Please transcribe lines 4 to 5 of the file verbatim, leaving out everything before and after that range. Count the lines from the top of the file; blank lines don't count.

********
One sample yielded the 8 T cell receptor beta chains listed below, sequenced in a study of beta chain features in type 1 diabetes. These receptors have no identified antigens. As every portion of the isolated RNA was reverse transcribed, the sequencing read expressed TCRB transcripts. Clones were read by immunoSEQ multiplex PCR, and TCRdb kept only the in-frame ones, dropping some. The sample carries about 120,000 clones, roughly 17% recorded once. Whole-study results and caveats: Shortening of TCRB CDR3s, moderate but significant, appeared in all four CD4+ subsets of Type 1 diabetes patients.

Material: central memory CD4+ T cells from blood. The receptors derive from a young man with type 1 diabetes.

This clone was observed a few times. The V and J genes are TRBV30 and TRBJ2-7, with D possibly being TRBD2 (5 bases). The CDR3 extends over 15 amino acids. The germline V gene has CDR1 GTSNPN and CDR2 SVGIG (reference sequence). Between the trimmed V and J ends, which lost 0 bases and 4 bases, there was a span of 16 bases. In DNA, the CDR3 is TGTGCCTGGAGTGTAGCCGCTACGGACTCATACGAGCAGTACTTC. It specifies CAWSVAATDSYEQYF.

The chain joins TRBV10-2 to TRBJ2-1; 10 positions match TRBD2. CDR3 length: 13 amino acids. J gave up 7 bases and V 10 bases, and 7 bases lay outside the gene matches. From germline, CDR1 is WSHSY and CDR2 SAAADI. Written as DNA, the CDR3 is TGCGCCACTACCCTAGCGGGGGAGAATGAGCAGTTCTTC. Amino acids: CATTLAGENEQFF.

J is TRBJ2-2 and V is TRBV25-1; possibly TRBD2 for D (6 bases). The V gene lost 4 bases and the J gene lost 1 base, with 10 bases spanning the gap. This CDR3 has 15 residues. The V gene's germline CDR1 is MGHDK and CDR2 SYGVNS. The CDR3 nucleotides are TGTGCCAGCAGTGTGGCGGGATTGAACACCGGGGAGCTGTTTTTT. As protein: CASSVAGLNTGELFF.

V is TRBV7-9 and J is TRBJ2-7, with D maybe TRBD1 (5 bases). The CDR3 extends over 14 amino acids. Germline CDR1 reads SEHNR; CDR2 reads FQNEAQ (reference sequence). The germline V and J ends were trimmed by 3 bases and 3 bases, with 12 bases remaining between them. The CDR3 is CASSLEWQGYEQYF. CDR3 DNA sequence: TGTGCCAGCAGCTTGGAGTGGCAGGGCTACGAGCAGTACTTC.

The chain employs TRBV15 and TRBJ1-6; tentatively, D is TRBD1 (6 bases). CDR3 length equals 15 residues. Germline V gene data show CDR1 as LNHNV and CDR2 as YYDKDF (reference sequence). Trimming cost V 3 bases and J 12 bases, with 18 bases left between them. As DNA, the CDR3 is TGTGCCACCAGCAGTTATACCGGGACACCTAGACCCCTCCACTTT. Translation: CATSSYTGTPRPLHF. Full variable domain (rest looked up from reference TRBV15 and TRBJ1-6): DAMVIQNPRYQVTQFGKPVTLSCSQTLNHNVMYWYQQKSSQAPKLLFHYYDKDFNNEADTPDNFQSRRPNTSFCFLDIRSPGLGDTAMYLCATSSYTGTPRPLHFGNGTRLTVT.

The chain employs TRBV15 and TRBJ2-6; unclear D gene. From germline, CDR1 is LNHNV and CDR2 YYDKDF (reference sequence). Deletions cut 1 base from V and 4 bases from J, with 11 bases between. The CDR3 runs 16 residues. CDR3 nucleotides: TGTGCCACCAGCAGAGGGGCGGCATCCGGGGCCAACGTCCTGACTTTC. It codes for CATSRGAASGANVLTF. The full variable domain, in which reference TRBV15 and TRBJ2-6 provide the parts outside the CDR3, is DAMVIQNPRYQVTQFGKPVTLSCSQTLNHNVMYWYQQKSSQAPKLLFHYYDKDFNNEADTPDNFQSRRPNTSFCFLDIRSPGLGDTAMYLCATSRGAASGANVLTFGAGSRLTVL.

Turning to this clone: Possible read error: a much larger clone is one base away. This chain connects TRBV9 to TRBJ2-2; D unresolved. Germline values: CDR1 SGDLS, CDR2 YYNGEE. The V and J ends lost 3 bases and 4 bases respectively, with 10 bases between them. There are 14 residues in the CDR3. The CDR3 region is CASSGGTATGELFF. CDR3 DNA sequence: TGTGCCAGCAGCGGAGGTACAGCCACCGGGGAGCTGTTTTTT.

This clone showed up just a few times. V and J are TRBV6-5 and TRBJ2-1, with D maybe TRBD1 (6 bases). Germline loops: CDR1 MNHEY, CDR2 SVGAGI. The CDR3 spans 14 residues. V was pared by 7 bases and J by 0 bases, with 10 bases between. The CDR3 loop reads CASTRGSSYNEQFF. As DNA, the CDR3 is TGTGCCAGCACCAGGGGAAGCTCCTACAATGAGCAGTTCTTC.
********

The chain joins TRBV10-2 to TRBJ2-1; 10 positions match TRBD2. CDR3 length: 13 amino acids. J gave up 7 bases and V 10 bases, and 7 bases lay outside the gene matches. From germline, CDR1 is WSHSY and CDR2 SAAADI. Written as DNA, the CDR3 is TGCGCCACTACCCTAGCGGGGGAGAATGAGCAGTTCTTC. Amino acids: CATTLAGENEQFF.

J is TRBJ2-2 and V is TRBV25-1; possibly TRBD2 for D (6 bases). The V gene lost 4 bases and the J gene lost 1 base, with 10 bases spanning the gap. This CDR3 has 15 residues. The V gene's germline CDR1 is MGHDK and CDR2 SYGVNS. The CDR3 nucleotides are TGTGCCAGCAGTGTGGCGGGATTGAACACCGGGGAGCTGTTTTTT. As protein: CASSVAGLNTGELFF.